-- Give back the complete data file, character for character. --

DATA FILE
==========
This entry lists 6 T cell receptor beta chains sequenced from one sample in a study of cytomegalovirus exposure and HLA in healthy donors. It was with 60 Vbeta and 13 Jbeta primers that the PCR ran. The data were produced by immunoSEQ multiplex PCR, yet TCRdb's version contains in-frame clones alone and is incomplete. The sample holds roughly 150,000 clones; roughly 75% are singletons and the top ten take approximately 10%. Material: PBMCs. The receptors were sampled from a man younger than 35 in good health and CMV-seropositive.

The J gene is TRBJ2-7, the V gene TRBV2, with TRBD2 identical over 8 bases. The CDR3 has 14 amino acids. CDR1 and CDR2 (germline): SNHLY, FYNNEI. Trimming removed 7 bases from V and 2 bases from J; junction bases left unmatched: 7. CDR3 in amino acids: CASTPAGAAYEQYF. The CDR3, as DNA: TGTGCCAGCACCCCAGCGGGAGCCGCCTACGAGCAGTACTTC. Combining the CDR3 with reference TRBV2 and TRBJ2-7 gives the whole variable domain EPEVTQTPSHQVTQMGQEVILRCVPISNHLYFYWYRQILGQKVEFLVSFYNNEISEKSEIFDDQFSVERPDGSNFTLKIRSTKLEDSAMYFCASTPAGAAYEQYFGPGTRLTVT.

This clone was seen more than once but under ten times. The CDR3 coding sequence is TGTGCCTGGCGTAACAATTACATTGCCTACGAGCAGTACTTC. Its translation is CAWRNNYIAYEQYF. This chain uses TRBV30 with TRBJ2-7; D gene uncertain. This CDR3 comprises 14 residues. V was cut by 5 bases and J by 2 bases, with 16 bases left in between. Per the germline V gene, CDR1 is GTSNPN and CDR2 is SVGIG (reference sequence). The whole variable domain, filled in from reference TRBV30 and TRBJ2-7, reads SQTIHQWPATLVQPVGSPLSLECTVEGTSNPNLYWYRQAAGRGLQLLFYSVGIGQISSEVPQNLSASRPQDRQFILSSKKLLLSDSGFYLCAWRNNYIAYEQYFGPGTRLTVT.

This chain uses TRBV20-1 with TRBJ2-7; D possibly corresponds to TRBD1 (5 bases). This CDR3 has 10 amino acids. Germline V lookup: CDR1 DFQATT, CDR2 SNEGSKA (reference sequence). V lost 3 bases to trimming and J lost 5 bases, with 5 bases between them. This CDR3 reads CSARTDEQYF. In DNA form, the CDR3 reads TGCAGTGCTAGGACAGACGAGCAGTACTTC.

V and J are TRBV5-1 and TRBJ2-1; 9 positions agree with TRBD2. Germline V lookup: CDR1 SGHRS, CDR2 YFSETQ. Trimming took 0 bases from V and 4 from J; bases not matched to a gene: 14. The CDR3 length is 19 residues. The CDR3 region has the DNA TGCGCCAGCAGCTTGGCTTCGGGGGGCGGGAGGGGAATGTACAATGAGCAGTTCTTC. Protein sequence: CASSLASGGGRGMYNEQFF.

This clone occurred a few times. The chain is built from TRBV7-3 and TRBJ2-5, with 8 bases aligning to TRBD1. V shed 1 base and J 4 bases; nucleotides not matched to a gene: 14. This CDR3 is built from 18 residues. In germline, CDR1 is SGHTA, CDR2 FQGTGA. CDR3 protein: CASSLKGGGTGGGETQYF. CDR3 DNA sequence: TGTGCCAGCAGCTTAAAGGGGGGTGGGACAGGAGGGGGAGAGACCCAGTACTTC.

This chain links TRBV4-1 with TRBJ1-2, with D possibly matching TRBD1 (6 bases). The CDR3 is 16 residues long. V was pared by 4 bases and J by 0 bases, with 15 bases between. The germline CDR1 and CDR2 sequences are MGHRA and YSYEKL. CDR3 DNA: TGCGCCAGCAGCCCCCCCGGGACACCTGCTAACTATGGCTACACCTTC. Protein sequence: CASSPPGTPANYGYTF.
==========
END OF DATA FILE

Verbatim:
This entry lists 6 T cell receptor beta chains sequenced from one sample in a study of cytomegalovirus exposure and HLA in healthy donors. It was with 60 Vbeta and 13 Jbeta primers that the PCR ran. The data were produced by immunoSEQ multiplex PCR, yet TCRdb's version contains in-frame clones alone and is incomplete. The sample holds roughly 150,000 clones; roughly 75% are singletons and the top ten take approximately 10%. Material: PBMCs. The receptors were sampled from a man younger than 35 in good health and CMV-seropositive.

The J gene is TRBJ2-7, the V gene TRBV2, with TRBD2 identical over 8 bases. The CDR3 has 14 amino acids. CDR1 and CDR2 (germline): SNHLY, FYNNEI. Trimming removed 7 bases from V and 2 bases from J; junction bases left unmatched: 7. CDR3 in amino acids: CASTPAGAAYEQYF. The CDR3, as DNA: TGTGCCAGCACCCCAGCGGGAGCCGCCTACGAGCAGTACTTC. Combining the CDR3 with reference TRBV2 and TRBJ2-7 gives the whole variable domain EPEVTQTPSHQVTQMGQEVILRCVPISNHLYFYWYRQILGQKVEFLVSFYNNEISEKSEIFDDQFSVERPDGSNFTLKIRSTKLEDSAMYFCASTPAGAAYEQYFGPGTRLTVT.

This clone was seen more than once but under ten times. The CDR3 coding sequence is TGTGCCTGGCGTAACAATTACATTGCCTACGAGCAGTACTTC. Its translation is CAWRNNYIAYEQYF. This chain uses TRBV30 with TRBJ2-7; D gene uncertain. This CDR3 comprises 14 residues. V was cut by 5 bases and J by 2 bases, with 16 bases left in between. Per the germline V gene, CDR1 is GTSNPN and CDR2 is SVGIG (reference sequence). The whole variable domain, filled in from reference TRBV30 and TRBJ2-7, reads SQTIHQWPATLVQPVGSPLSLECTVEGTSNPNLYWYRQAAGRGLQLLFYSVGIGQISSEVPQNLSASRPQDRQFILSSKKLLLSDSGFYLCAWRNNYIAYEQYFGPGTRLTVT.

This chain uses TRBV20-1 with TRBJ2-7; D possibly corresponds to TRBD1 (5 bases). This CDR3 has 10 amino acids. Germline V lookup: CDR1 DFQATT, CDR2 SNEGSKA (reference sequence). V lost 3 bases to trimming and J lost 5 bases, with 5 bases between them. This CDR3 reads CSARTDEQYF. In DNA form, the CDR3 reads TGCAGTGCTAGGACAGACGAGCAGTACTTC.

V and J are TRBV5-1 and TRBJ2-1; 9 positions agree with TRBD2. Germline V lookup: CDR1 SGHRS, CDR2 YFSETQ. Trimming took 0 bases from V and 4 from J; bases not matched to a gene: 14. The CDR3 length is 19 residues. The CDR3 region has the DNA TGCGCCAGCAGCTTGGCTTCGGGGGGCGGGAGGGGAATGTACAATGAGCAGTTCTTC. Protein sequence: CASSLASGGGRGMYNEQFF.

This clone occurred a few times. The chain is built from TRBV7-3 and TRBJ2-5, with 8 bases aligning to TRBD1. V shed 1 base and J 4 bases; nucleotides not matched to a gene: 14. This CDR3 is built from 18 residues. In germline, CDR1 is SGHTA, CDR2 FQGTGA. CDR3 protein: CASSLKGGGTGGGETQYF. CDR3 DNA sequence: TGTGCCAGCAGCTTAAAGGGGGGTGGGACAGGAGGGGGAGAGACCCAGTACTTC.

This chain links TRBV4-1 with TRBJ1-2, with D possibly matching TRBD1 (6 bases). The CDR3 is 16 residues long. V was pared by 4 bases and J by 0 bases, with 15 bases between. The germline CDR1 and CDR2 sequences are MGHRA and YSYEKL. CDR3 DNA: TGCGCCAGCAGCCCCCCCGGGACACCTGCTAACTATGGCTACACCTTC. Protein sequence: CASSPPGTPANYGYTF.